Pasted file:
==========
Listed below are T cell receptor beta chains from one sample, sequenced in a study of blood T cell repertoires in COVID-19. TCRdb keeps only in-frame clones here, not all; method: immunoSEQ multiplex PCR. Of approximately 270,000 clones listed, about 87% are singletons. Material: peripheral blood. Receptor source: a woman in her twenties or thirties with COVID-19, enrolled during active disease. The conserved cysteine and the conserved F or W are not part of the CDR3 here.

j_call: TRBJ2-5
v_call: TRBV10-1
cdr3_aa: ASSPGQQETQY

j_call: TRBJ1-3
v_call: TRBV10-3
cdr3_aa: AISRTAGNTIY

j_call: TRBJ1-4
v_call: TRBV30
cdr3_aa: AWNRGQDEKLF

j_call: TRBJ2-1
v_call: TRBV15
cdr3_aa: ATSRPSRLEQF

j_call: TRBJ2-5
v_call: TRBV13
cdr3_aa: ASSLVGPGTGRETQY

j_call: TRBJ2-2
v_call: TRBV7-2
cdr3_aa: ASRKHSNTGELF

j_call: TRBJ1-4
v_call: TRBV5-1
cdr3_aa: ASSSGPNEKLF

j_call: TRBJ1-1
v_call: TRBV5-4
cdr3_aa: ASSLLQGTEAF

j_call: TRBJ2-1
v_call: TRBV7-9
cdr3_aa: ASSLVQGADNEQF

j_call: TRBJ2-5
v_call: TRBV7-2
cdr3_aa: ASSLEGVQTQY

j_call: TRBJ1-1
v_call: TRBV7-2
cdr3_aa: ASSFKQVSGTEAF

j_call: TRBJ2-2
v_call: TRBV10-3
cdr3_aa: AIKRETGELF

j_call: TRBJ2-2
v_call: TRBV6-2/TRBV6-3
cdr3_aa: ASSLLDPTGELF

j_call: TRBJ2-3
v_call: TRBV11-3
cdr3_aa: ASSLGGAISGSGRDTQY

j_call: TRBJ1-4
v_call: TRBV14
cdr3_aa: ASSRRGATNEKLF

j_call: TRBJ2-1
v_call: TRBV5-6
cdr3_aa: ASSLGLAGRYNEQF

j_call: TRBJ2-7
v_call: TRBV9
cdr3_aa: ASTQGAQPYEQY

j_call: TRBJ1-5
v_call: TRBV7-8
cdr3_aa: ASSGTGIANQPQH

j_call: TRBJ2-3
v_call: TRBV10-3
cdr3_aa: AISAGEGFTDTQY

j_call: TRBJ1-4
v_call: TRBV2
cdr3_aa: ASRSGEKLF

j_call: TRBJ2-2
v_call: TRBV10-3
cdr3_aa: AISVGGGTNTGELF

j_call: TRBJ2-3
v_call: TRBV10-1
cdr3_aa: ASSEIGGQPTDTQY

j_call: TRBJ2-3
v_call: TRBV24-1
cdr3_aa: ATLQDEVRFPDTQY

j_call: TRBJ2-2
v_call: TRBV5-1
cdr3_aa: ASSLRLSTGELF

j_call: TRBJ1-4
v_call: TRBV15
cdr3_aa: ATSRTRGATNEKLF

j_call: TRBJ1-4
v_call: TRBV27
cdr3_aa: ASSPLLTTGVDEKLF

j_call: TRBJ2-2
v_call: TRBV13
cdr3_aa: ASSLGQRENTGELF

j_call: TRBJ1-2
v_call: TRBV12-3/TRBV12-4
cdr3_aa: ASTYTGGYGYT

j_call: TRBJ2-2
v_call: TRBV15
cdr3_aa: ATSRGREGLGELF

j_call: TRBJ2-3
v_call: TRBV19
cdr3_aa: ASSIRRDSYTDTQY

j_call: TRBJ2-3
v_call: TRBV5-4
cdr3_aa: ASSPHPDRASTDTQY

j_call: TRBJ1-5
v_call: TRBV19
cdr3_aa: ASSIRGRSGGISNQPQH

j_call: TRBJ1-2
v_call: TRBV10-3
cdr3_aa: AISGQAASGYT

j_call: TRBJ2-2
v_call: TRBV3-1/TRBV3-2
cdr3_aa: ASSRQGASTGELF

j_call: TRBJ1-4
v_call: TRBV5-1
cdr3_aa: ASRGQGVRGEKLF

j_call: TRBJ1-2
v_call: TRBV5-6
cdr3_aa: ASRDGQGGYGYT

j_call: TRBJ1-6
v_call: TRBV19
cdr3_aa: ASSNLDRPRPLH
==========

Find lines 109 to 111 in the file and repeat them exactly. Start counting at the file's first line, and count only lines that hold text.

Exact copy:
cdr3_aa: ASRDGQGGYGYT

j_call: TRBJ1-6
v_call: TRBV19